She was a baseball fan, where I guess I got my love for the game. When I was a kid I was...my father and mother would take me to Washington, which was about 250 miles away, to see the Senators play in Griffith Stadium. And I was a--like 5:00all kids then, I was a Babe Ruth, Lou Gehrig fan.

And that was where I got my background, really, in sports, I guess, between them and my mother. My mother was a fabulous baseball [fan]. She used to listen to two games at a time, and when we got a television she still did that with the television. She was a Yankee fan, but unfortunately, she was at the same time a Dodger fan, which was hard for her to deal with when they started playing each other in the World Series.

Phoebus was a very typical, I would imagine, American town. There were 3,000 6:00people in Phoebus, surrounded by Buckroe Beach. And that's where I used to go to the beach all the time when I got old enough to go to swimming and that sort of thing, I would go to Buckroe Beach.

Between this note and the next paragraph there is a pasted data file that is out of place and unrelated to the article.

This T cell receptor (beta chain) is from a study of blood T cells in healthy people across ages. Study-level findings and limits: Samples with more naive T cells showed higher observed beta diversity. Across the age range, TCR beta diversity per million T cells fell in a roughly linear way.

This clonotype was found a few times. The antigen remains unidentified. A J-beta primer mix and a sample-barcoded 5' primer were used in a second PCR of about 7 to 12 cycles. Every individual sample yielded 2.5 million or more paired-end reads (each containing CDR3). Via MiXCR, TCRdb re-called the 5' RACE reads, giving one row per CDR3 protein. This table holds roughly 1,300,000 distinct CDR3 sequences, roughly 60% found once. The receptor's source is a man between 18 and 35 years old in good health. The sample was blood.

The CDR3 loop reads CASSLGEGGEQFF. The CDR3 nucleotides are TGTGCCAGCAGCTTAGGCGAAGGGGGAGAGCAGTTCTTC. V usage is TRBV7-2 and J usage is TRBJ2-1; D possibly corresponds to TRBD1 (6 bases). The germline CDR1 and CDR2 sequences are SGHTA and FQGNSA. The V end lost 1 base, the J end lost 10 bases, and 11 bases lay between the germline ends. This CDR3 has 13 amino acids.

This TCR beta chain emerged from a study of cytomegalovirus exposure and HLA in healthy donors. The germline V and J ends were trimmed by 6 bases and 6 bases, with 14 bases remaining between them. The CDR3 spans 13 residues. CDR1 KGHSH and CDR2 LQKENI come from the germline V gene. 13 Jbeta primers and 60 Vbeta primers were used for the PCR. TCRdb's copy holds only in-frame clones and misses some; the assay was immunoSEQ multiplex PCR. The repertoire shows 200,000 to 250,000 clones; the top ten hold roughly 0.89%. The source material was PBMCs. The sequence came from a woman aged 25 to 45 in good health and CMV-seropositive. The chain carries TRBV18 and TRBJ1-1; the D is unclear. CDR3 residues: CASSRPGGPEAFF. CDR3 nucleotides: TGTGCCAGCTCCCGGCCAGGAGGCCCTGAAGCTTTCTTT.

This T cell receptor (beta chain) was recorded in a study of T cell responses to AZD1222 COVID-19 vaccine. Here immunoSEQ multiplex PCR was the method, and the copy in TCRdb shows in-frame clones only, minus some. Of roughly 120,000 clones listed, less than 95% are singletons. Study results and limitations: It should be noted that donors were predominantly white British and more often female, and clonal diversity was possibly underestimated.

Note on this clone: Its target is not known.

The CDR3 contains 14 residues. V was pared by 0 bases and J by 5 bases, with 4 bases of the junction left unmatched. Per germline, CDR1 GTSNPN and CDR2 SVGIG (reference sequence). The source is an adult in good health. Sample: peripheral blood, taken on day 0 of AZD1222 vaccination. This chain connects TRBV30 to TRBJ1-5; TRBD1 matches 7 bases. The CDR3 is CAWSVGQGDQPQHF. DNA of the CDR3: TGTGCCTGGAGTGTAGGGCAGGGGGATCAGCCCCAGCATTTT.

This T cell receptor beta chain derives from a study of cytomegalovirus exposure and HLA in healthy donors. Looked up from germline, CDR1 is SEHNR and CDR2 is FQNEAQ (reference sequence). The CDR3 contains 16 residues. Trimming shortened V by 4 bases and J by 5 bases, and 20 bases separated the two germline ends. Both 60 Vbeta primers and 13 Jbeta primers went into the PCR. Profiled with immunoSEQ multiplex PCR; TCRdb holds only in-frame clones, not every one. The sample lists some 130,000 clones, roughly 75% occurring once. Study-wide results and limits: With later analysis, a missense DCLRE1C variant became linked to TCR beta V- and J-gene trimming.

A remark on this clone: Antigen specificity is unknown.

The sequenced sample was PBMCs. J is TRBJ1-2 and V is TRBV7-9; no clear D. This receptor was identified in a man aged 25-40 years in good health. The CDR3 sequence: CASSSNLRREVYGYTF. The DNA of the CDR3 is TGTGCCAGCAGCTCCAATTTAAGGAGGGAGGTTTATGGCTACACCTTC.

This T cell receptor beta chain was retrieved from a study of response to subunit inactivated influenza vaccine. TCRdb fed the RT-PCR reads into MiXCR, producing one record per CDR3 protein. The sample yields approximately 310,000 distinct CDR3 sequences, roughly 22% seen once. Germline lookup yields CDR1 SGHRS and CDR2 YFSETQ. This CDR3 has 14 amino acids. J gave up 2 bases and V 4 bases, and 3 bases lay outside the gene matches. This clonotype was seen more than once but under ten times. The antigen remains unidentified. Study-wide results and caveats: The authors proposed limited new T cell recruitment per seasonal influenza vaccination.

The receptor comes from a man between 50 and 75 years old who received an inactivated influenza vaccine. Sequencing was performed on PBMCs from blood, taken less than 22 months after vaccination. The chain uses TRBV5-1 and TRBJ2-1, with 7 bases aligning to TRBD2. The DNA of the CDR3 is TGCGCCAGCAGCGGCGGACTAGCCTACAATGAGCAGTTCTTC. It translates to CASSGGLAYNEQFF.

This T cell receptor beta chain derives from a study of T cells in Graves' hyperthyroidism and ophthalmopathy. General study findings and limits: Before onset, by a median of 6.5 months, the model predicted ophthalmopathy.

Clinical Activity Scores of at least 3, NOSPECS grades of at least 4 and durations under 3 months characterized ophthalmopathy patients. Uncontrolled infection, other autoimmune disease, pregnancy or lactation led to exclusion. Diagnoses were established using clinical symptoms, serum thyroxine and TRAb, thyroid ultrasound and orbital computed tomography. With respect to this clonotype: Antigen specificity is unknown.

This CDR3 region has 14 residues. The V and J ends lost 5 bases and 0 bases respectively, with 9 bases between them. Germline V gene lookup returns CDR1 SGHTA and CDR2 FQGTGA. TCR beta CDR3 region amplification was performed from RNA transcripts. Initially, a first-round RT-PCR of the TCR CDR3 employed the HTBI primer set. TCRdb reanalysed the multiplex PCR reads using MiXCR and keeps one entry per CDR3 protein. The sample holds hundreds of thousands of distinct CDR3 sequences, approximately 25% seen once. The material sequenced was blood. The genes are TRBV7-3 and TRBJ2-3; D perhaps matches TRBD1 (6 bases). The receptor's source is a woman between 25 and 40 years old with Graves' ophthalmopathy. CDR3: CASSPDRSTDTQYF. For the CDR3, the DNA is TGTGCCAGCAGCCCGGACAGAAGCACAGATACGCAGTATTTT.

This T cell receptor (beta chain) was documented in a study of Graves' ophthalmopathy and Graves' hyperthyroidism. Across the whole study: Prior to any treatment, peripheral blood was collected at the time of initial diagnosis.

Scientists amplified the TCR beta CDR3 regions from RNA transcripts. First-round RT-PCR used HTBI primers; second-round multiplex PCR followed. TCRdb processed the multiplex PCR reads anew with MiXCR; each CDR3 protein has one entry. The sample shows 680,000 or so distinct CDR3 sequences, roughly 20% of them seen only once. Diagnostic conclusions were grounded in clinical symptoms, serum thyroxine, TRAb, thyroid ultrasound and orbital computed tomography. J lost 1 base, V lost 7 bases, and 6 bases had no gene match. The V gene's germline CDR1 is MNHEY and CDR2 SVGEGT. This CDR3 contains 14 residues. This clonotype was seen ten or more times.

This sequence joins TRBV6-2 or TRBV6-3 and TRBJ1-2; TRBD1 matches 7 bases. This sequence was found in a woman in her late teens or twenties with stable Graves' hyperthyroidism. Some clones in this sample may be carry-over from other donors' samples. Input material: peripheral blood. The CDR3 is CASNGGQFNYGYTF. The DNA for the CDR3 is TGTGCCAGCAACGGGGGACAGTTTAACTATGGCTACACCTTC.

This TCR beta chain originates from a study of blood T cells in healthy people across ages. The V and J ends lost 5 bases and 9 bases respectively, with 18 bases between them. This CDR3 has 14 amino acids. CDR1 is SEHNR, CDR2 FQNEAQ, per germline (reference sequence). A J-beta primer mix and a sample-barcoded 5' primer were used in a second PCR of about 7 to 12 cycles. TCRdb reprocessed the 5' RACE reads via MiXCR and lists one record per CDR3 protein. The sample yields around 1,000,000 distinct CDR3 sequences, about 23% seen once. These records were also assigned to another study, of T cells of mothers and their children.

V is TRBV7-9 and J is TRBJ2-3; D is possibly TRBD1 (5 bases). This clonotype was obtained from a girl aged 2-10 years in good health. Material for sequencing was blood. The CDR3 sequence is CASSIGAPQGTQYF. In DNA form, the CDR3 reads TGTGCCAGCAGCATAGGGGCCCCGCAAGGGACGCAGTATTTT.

And spent all my summertime either there or at Fort Monroe, which was still there, but no longer functional, I don't believe. But it was an army base at that time. And I took advantage of all the stuff that was there. I used to go to the noncom swimming pool. I used to play baseball on the base baseball field. And I went to Phoebus School. Phoebus School was a...went through junior high school, the first two grades of high school. Then I had to go to Hampton High School, which was five miles away.

7:00

And that was...I used to hitchhike to school every morning. When we couldn't get a ride, we'd always, the six of us would get in a taxi, chip in a nickel a piece and take the taxi to school. Phoebus was a unique town because everybody knew everybody. I mean, it was really something. I'm serious. Everybody knew everybody. And we were very close to each other. I used to be responsible for getting on my bike and riding around town, and drum up all the guys to play baseball. And we sometimes had a hard time finding nine guys to play. But it was a great learning process for me, my first job at leadership, I suppose.